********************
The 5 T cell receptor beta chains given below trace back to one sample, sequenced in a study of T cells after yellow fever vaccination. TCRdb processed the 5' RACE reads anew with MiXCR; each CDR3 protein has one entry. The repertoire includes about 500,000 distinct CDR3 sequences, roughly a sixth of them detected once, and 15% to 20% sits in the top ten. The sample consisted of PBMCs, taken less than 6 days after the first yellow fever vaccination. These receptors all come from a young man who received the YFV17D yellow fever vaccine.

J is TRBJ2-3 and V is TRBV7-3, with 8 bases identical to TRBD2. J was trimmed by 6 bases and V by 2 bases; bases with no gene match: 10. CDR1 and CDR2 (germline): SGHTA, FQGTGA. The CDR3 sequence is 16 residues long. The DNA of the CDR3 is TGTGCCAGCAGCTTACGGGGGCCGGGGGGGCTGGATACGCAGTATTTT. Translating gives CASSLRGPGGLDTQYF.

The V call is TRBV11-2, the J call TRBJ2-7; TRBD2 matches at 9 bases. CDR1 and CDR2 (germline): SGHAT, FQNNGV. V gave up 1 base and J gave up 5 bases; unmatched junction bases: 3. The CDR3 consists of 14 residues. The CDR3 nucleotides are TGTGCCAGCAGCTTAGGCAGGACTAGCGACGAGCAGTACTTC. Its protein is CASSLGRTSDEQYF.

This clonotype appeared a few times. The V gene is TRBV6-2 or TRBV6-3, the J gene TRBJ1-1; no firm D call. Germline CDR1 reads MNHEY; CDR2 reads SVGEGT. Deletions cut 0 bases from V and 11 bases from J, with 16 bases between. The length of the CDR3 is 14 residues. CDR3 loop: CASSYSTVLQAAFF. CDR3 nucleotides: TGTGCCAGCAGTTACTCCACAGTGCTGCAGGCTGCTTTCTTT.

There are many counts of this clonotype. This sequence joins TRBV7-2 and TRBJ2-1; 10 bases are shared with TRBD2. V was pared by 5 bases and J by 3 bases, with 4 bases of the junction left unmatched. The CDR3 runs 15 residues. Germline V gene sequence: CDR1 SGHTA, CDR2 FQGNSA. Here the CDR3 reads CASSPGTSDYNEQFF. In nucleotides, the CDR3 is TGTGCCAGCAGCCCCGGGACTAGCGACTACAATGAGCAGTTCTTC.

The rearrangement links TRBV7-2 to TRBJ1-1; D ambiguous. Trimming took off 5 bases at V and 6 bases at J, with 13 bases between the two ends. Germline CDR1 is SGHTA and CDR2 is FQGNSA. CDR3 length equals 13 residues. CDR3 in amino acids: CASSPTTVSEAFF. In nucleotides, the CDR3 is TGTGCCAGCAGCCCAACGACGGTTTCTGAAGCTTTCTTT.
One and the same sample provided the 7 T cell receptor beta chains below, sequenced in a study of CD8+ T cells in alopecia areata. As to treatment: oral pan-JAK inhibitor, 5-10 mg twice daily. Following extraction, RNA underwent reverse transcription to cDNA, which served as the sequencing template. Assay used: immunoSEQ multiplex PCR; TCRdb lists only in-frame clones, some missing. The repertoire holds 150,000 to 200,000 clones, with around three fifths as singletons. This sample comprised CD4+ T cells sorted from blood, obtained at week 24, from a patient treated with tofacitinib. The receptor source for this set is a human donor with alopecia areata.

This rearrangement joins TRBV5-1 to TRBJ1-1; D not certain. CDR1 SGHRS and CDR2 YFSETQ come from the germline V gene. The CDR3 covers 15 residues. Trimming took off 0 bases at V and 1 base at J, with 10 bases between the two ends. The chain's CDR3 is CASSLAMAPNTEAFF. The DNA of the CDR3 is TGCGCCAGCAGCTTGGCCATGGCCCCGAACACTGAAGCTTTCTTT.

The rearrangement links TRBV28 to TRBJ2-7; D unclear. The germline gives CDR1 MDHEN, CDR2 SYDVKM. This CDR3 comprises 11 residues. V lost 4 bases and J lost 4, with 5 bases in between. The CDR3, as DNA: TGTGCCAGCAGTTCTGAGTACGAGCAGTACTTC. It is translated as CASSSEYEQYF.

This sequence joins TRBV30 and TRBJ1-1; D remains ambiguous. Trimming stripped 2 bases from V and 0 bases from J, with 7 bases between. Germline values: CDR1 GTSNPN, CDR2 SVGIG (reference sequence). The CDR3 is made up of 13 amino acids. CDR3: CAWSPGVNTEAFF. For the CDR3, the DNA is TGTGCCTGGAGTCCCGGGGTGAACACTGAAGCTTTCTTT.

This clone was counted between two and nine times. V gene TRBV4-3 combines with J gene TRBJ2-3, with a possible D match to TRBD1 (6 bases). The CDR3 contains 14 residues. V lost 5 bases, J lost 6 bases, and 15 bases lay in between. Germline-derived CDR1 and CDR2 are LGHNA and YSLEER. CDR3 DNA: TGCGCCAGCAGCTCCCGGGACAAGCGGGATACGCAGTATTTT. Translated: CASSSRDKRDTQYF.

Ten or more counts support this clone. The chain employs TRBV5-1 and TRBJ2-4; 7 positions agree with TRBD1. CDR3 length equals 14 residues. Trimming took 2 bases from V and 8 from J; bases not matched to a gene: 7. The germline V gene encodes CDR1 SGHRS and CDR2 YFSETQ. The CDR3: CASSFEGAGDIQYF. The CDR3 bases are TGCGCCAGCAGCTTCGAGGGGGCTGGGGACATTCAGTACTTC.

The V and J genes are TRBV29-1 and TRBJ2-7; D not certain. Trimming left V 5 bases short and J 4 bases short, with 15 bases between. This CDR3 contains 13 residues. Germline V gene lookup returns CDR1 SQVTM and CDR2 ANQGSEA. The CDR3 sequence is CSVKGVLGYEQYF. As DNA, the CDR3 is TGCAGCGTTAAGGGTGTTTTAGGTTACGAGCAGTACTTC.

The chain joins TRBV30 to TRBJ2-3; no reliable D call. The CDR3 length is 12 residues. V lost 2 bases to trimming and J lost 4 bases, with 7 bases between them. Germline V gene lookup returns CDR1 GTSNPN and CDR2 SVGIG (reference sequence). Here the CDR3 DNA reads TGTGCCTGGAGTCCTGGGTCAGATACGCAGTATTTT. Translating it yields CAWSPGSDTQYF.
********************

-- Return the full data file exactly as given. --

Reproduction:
The 5 T cell receptor beta chains given below trace back to one sample, sequenced in a study of T cells after yellow fever vaccination. TCRdb processed the 5' RACE reads anew with MiXCR; each CDR3 protein has one entry. The repertoire includes about 500,000 distinct CDR3 sequences, roughly a sixth of them detected once, and 15% to 20% sits in the top ten. The sample consisted of PBMCs, taken less than 6 days after the first yellow fever vaccination. These receptors all come from a young man who received the YFV17D yellow fever vaccine.

J is TRBJ2-3 and V is TRBV7-3, with 8 bases identical to TRBD2. J was trimmed by 6 bases and V by 2 bases; bases with no gene match: 10. CDR1 and CDR2 (germline): SGHTA, FQGTGA. The CDR3 sequence is 16 residues long. The DNA of the CDR3 is TGTGCCAGCAGCTTACGGGGGCCGGGGGGGCTGGATACGCAGTATTTT. Translating gives CASSLRGPGGLDTQYF.

The V call is TRBV11-2, the J call TRBJ2-7; TRBD2 matches at 9 bases. CDR1 and CDR2 (germline): SGHAT, FQNNGV. V gave up 1 base and J gave up 5 bases; unmatched junction bases: 3. The CDR3 consists of 14 residues. The CDR3 nucleotides are TGTGCCAGCAGCTTAGGCAGGACTAGCGACGAGCAGTACTTC. Its protein is CASSLGRTSDEQYF.

This clonotype appeared a few times. The V gene is TRBV6-2 or TRBV6-3, the J gene TRBJ1-1; no firm D call. Germline CDR1 reads MNHEY; CDR2 reads SVGEGT. Deletions cut 0 bases from V and 11 bases from J, with 16 bases between. The length of the CDR3 is 14 residues. CDR3 loop: CASSYSTVLQAAFF. CDR3 nucleotides: TGTGCCAGCAGTTACTCCACAGTGCTGCAGGCTGCTTTCTTT.

There are many counts of this clonotype. This sequence joins TRBV7-2 and TRBJ2-1; 10 bases are shared with TRBD2. V was pared by 5 bases and J by 3 bases, with 4 bases of the junction left unmatched. The CDR3 runs 15 residues. Germline V gene sequence: CDR1 SGHTA, CDR2 FQGNSA. Here the CDR3 reads CASSPGTSDYNEQFF. In nucleotides, the CDR3 is TGTGCCAGCAGCCCCGGGACTAGCGACTACAATGAGCAGTTCTTC.

The rearrangement links TRBV7-2 to TRBJ1-1; D ambiguous. Trimming took off 5 bases at V and 6 bases at J, with 13 bases between the two ends. Germline CDR1 is SGHTA and CDR2 is FQGNSA. CDR3 length equals 13 residues. CDR3 in amino acids: CASSPTTVSEAFF. In nucleotides, the CDR3 is TGTGCCAGCAGCCCAACGACGGTTTCTGAAGCTTTCTTT.
One and the same sample provided the 7 T cell receptor beta chains below, sequenced in a study of CD8+ T cells in alopecia areata. As to treatment: oral pan-JAK inhibitor, 5-10 mg twice daily. Following extraction, RNA underwent reverse transcription to cDNA, which served as the sequencing template. Assay used: immunoSEQ multiplex PCR; TCRdb lists only in-frame clones, some missing. The repertoire holds 150,000 to 200,000 clones, with around three fifths as singletons. This sample comprised CD4+ T cells sorted from blood, obtained at week 24, from a patient treated with tofacitinib. The receptor source for this set is a human donor with alopecia areata.

This rearrangement joins TRBV5-1 to TRBJ1-1; D not certain. CDR1 SGHRS and CDR2 YFSETQ come from the germline V gene. The CDR3 covers 15 residues. Trimming took off 0 bases at V and 1 base at J, with 10 bases between the two ends. The chain's CDR3 is CASSLAMAPNTEAFF. The DNA of the CDR3 is TGCGCCAGCAGCTTGGCCATGGCCCCGAACACTGAAGCTTTCTTT.

The rearrangement links TRBV28 to TRBJ2-7; D unclear. The germline gives CDR1 MDHEN, CDR2 SYDVKM. This CDR3 comprises 11 residues. V lost 4 bases and J lost 4, with 5 bases in between. The CDR3, as DNA: TGTGCCAGCAGTTCTGAGTACGAGCAGTACTTC. It is translated as CASSSEYEQYF.

This sequence joins TRBV30 and TRBJ1-1; D remains ambiguous. Trimming stripped 2 bases from V and 0 bases from J, with 7 bases between. Germline values: CDR1 GTSNPN, CDR2 SVGIG (reference sequence). The CDR3 is made up of 13 amino acids. CDR3: CAWSPGVNTEAFF. For the CDR3, the DNA is TGTGCCTGGAGTCCCGGGGTGAACACTGAAGCTTTCTTT.

This clone was counted between two and nine times. V gene TRBV4-3 combines with J gene TRBJ2-3, with a possible D match to TRBD1 (6 bases). The CDR3 contains 14 residues. V lost 5 bases, J lost 6 bases, and 15 bases lay in between. Germline-derived CDR1 and CDR2 are LGHNA and YSLEER. CDR3 DNA: TGCGCCAGCAGCTCCCGGGACAAGCGGGATACGCAGTATTTT. Translated: CASSSRDKRDTQYF.

Ten or more counts support this clone. The chain employs TRBV5-1 and TRBJ2-4; 7 positions agree with TRBD1. CDR3 length equals 14 residues. Trimming took 2 bases from V and 8 from J; bases not matched to a gene: 7. The germline V gene encodes CDR1 SGHRS and CDR2 YFSETQ. The CDR3: CASSFEGAGDIQYF. The CDR3 bases are TGCGCCAGCAGCTTCGAGGGGGCTGGGGACATTCAGTACTTC.

The V and J genes are TRBV29-1 and TRBJ2-7; D not certain. Trimming left V 5 bases short and J 4 bases short, with 15 bases between. This CDR3 contains 13 residues. Germline V gene lookup returns CDR1 SQVTM and CDR2 ANQGSEA. The CDR3 sequence is CSVKGVLGYEQYF. As DNA, the CDR3 is TGCAGCGTTAAGGGTGTTTTAGGTTACGAGCAGTACTTC.

The chain joins TRBV30 to TRBJ2-3; no reliable D call. The CDR3 length is 12 residues. V lost 2 bases to trimming and J lost 4 bases, with 7 bases between them. Germline V gene lookup returns CDR1 GTSNPN and CDR2 SVGIG (reference sequence). Here the CDR3 DNA reads TGTGCCTGGAGTCCTGGGTCAGATACGCAGTATTTT. Translating it yields CAWSPGSDTQYF.